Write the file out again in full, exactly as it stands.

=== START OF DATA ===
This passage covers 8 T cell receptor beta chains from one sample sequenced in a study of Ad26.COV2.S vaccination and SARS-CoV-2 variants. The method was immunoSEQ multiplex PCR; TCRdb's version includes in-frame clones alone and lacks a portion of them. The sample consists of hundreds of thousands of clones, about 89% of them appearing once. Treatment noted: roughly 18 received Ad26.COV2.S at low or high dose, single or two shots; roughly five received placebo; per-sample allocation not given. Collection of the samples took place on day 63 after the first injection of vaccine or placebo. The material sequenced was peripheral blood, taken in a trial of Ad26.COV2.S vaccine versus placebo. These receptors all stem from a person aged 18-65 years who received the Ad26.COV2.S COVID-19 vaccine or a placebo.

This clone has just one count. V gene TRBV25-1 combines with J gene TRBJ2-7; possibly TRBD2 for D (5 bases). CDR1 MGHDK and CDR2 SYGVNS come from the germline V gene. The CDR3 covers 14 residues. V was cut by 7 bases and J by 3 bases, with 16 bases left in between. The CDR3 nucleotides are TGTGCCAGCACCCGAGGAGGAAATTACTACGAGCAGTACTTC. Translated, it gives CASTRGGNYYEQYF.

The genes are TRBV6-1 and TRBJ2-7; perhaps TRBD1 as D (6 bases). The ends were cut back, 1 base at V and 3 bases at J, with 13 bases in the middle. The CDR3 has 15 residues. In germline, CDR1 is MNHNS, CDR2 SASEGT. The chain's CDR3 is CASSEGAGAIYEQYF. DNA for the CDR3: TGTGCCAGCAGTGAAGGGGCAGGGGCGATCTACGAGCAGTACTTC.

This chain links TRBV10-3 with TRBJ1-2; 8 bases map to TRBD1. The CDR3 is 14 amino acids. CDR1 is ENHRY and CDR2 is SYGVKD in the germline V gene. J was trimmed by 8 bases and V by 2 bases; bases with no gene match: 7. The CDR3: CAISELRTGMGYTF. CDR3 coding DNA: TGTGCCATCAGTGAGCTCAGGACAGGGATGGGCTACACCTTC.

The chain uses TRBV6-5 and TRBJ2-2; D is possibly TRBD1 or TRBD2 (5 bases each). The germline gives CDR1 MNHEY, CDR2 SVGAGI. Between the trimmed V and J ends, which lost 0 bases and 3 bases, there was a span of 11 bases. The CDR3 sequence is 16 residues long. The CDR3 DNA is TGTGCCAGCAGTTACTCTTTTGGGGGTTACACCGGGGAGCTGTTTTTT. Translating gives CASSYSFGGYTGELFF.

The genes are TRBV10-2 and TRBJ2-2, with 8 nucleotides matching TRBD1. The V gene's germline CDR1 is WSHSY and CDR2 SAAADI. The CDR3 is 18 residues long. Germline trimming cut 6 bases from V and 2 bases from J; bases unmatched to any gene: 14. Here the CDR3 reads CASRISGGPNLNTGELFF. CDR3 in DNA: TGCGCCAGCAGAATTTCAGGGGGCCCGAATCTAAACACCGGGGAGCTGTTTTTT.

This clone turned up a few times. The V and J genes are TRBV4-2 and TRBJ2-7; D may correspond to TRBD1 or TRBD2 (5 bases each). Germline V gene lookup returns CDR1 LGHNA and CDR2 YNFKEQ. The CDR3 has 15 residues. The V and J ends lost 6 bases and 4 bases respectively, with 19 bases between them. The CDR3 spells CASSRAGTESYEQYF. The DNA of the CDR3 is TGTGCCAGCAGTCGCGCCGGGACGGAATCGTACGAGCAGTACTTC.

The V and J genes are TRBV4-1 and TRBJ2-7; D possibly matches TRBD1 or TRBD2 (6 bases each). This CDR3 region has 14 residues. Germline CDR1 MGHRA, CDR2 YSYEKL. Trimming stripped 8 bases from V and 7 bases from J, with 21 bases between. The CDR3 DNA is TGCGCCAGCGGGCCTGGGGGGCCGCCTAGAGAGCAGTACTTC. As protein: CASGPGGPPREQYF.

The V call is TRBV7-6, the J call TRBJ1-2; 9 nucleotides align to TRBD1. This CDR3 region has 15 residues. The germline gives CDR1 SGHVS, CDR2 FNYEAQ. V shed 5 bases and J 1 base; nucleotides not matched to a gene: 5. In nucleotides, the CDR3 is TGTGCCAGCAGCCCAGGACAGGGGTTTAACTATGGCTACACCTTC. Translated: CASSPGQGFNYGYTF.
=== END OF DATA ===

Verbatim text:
This passage covers 8 T cell receptor beta chains from one sample sequenced in a study of Ad26.COV2.S vaccination and SARS-CoV-2 variants. The method was immunoSEQ multiplex PCR; TCRdb's version includes in-frame clones alone and lacks a portion of them. The sample consists of hundreds of thousands of clones, about 89% of them appearing once. Treatment noted: roughly 18 received Ad26.COV2.S at low or high dose, single or two shots; roughly five received placebo; per-sample allocation not given. Collection of the samples took place on day 63 after the first injection of vaccine or placebo. The material sequenced was peripheral blood, taken in a trial of Ad26.COV2.S vaccine versus placebo. These receptors all stem from a person aged 18-65 years who received the Ad26.COV2.S COVID-19 vaccine or a placebo.

This clone has just one count. V gene TRBV25-1 combines with J gene TRBJ2-7; possibly TRBD2 for D (5 bases). CDR1 MGHDK and CDR2 SYGVNS come from the germline V gene. The CDR3 covers 14 residues. V was cut by 7 bases and J by 3 bases, with 16 bases left in between. The CDR3 nucleotides are TGTGCCAGCACCCGAGGAGGAAATTACTACGAGCAGTACTTC. Translated, it gives CASTRGGNYYEQYF.

The genes are TRBV6-1 and TRBJ2-7; perhaps TRBD1 as D (6 bases). The ends were cut back, 1 base at V and 3 bases at J, with 13 bases in the middle. The CDR3 has 15 residues. In germline, CDR1 is MNHNS, CDR2 SASEGT. The chain's CDR3 is CASSEGAGAIYEQYF. DNA for the CDR3: TGTGCCAGCAGTGAAGGGGCAGGGGCGATCTACGAGCAGTACTTC.

This chain links TRBV10-3 with TRBJ1-2; 8 bases map to TRBD1. The CDR3 is 14 amino acids. CDR1 is ENHRY and CDR2 is SYGVKD in the germline V gene. J was trimmed by 8 bases and V by 2 bases; bases with no gene match: 7. The CDR3: CAISELRTGMGYTF. CDR3 coding DNA: TGTGCCATCAGTGAGCTCAGGACAGGGATGGGCTACACCTTC.

The chain uses TRBV6-5 and TRBJ2-2; D is possibly TRBD1 or TRBD2 (5 bases each). The germline gives CDR1 MNHEY, CDR2 SVGAGI. Between the trimmed V and J ends, which lost 0 bases and 3 bases, there was a span of 11 bases. The CDR3 sequence is 16 residues long. The CDR3 DNA is TGTGCCAGCAGTTACTCTTTTGGGGGTTACACCGGGGAGCTGTTTTTT. Translating gives CASSYSFGGYTGELFF.

The genes are TRBV10-2 and TRBJ2-2, with 8 nucleotides matching TRBD1. The V gene's germline CDR1 is WSHSY and CDR2 SAAADI. The CDR3 is 18 residues long. Germline trimming cut 6 bases from V and 2 bases from J; bases unmatched to any gene: 14. Here the CDR3 reads CASRISGGPNLNTGELFF. CDR3 in DNA: TGCGCCAGCAGAATTTCAGGGGGCCCGAATCTAAACACCGGGGAGCTGTTTTTT.

This clone turned up a few times. The V and J genes are TRBV4-2 and TRBJ2-7; D may correspond to TRBD1 or TRBD2 (5 bases each). Germline V gene lookup returns CDR1 LGHNA and CDR2 YNFKEQ. The CDR3 has 15 residues. The V and J ends lost 6 bases and 4 bases respectively, with 19 bases between them. The CDR3 spells CASSRAGTESYEQYF. The DNA of the CDR3 is TGTGCCAGCAGTCGCGCCGGGACGGAATCGTACGAGCAGTACTTC.

The V and J genes are TRBV4-1 and TRBJ2-7; D possibly matches TRBD1 or TRBD2 (6 bases each). This CDR3 region has 14 residues. Germline CDR1 MGHRA, CDR2 YSYEKL. Trimming stripped 8 bases from V and 7 bases from J, with 21 bases between. The CDR3 DNA is TGCGCCAGCGGGCCTGGGGGGCCGCCTAGAGAGCAGTACTTC. As protein: CASGPGGPPREQYF.

The V call is TRBV7-6, the J call TRBJ1-2; 9 nucleotides align to TRBD1. This CDR3 region has 15 residues. The germline gives CDR1 SGHVS, CDR2 FNYEAQ. V shed 5 bases and J 1 base; nucleotides not matched to a gene: 5. In nucleotides, the CDR3 is TGTGCCAGCAGCCCAGGACAGGGGTTTAACTATGGCTACACCTTC. Translated: CASSPGQGFNYGYTF.